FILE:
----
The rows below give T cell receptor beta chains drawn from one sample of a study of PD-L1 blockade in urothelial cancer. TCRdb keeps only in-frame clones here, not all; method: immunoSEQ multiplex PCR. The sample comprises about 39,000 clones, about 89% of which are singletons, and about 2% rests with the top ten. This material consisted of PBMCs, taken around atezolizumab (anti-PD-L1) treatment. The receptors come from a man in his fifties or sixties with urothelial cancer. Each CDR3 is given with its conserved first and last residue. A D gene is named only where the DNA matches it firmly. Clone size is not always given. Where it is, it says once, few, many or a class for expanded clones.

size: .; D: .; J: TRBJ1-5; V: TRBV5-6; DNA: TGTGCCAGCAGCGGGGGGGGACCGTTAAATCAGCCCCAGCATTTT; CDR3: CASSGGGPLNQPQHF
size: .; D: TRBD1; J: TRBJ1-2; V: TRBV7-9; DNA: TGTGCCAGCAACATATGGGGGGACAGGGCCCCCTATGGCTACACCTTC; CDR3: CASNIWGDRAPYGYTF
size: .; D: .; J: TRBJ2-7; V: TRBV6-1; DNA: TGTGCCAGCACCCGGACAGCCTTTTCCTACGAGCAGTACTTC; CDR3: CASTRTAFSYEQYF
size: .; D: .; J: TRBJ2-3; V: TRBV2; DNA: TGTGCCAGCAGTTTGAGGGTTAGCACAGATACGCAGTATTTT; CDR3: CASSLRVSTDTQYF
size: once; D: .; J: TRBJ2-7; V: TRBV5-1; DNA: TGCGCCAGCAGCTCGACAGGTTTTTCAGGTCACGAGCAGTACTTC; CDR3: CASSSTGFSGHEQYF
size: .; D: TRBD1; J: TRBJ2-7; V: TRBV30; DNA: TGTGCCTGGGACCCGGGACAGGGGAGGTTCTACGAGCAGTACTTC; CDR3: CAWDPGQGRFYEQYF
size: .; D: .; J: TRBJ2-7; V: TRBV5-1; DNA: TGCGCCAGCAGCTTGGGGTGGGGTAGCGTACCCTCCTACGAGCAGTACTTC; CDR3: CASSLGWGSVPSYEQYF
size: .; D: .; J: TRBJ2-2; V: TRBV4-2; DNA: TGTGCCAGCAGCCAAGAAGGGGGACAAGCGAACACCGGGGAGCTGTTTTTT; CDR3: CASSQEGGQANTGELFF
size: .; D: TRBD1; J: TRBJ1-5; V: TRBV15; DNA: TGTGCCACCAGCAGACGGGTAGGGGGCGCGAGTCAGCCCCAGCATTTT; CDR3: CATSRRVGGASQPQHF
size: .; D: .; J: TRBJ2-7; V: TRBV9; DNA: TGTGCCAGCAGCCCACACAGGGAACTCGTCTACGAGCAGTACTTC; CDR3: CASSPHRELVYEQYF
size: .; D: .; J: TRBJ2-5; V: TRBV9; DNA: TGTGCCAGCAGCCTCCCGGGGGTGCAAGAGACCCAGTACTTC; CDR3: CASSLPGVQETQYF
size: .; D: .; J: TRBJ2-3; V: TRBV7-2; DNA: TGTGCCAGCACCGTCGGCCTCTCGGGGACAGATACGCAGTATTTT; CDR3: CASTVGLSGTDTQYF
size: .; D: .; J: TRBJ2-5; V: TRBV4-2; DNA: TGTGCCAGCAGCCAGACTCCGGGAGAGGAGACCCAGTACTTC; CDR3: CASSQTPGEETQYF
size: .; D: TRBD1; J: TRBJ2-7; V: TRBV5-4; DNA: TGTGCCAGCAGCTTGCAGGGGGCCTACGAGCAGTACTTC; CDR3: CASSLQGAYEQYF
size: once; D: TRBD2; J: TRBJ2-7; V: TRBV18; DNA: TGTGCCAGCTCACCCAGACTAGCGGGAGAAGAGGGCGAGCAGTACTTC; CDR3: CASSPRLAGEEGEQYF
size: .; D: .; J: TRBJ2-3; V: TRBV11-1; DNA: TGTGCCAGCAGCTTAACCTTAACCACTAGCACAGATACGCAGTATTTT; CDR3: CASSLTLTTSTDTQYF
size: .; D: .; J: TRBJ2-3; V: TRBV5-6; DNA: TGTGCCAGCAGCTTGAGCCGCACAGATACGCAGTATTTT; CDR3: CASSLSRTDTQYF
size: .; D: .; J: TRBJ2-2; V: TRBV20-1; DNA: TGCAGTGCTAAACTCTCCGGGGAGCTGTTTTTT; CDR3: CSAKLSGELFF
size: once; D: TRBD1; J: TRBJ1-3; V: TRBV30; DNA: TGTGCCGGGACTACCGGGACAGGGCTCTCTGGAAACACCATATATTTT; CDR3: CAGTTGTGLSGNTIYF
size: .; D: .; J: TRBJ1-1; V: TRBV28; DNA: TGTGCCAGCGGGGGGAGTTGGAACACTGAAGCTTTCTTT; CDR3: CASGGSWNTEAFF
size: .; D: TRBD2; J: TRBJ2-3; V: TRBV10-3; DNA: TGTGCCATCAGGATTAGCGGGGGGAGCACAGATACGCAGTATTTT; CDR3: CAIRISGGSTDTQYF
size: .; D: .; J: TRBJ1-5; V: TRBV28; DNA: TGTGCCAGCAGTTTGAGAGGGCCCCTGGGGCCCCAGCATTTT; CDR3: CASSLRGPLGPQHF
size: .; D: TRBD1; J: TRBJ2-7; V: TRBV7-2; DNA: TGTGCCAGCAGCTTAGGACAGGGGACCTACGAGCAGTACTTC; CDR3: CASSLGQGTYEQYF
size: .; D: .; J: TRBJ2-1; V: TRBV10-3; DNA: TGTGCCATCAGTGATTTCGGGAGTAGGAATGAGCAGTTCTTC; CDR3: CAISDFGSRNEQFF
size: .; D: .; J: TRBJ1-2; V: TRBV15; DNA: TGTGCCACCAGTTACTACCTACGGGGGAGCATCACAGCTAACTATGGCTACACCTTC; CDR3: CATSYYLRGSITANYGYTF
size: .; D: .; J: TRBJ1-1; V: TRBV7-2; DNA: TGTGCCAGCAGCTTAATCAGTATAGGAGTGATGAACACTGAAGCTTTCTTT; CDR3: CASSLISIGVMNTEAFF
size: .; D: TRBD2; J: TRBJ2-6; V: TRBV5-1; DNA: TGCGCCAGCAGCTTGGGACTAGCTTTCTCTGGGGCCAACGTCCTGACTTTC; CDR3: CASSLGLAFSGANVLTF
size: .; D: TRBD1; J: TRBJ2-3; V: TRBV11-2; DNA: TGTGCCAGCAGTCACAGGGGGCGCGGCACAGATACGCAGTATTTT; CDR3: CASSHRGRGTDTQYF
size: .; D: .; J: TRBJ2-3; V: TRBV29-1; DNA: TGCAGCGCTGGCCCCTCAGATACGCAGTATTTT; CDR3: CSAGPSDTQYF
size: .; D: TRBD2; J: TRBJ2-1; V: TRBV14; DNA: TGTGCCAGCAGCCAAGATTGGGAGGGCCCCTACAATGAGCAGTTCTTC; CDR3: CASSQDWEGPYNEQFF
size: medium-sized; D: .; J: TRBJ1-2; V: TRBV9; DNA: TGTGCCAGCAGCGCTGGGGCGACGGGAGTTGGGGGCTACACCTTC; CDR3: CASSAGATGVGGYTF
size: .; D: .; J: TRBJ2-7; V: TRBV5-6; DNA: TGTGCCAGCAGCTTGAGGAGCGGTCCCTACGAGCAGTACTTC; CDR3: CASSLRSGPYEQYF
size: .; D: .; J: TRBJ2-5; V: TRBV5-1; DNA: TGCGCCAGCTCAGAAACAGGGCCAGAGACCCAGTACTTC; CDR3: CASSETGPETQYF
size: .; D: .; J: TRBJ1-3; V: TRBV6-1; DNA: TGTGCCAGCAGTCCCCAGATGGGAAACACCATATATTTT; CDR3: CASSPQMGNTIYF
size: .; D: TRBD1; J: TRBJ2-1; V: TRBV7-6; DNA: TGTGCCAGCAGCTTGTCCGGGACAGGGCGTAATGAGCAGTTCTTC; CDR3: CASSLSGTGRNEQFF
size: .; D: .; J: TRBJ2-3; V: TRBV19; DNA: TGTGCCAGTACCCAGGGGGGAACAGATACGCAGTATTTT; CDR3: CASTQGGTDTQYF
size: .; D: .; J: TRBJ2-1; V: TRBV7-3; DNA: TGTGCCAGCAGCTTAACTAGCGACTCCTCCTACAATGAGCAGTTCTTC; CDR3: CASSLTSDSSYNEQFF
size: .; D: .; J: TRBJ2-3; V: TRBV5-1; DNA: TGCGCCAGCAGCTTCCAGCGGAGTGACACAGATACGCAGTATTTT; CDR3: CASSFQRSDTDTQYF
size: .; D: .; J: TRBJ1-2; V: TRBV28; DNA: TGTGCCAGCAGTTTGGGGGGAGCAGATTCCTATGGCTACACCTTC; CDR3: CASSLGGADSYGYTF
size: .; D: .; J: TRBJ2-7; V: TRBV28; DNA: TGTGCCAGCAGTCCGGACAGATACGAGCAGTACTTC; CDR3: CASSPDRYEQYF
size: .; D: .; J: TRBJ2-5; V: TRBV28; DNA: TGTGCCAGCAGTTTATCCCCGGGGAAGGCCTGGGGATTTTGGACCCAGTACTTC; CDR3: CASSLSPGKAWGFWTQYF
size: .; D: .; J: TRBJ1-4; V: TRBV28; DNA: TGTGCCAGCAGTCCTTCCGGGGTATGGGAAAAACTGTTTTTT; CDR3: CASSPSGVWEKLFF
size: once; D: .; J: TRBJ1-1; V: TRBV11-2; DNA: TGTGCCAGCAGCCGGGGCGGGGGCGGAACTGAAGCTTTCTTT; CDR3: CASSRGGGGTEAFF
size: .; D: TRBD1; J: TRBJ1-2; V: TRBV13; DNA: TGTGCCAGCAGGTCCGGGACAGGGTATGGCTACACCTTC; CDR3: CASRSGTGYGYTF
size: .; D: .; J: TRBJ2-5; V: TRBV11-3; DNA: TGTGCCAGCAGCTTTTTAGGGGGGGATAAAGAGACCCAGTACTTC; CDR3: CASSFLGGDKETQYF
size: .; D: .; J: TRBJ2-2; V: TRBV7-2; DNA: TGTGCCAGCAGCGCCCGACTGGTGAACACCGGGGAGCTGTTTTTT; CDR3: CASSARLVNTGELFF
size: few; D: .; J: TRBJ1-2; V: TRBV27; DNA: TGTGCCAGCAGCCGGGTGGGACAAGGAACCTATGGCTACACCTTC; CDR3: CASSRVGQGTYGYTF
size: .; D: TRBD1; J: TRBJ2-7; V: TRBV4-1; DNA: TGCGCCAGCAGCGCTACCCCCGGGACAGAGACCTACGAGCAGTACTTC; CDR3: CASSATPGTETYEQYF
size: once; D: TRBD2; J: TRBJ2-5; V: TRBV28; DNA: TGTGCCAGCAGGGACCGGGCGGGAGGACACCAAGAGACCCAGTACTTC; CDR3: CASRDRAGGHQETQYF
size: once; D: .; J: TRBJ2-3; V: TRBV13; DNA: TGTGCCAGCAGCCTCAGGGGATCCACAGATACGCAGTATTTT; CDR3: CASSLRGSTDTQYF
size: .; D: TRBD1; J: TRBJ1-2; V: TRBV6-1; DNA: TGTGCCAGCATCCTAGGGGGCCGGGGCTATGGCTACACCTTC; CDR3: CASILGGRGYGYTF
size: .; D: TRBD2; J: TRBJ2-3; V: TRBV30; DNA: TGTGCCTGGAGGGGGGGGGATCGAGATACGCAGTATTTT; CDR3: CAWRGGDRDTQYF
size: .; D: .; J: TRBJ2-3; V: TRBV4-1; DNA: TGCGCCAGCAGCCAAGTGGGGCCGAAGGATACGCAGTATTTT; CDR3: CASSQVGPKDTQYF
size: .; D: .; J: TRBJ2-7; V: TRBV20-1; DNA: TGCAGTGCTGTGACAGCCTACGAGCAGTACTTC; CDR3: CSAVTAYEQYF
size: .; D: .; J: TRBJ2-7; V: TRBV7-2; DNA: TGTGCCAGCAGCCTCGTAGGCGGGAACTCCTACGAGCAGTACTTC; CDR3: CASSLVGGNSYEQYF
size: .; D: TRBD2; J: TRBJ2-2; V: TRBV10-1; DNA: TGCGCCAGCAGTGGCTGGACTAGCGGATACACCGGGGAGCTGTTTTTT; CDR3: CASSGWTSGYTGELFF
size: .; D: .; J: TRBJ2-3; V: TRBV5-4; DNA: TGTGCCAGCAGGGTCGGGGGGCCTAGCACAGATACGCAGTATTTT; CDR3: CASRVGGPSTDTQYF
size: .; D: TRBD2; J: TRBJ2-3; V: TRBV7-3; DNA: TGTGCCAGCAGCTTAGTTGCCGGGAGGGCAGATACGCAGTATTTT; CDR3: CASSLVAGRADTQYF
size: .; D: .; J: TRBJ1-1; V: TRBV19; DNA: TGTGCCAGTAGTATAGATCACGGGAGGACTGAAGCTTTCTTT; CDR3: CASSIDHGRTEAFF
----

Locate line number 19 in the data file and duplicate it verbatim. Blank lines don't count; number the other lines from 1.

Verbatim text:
size: .; D: .; J: TRBJ2-2; V: TRBV20-1; DNA: TGCAGTGCTAAACTCTCCGGGGAGCTGTTTTTT; CDR3: CSAKLSGELFF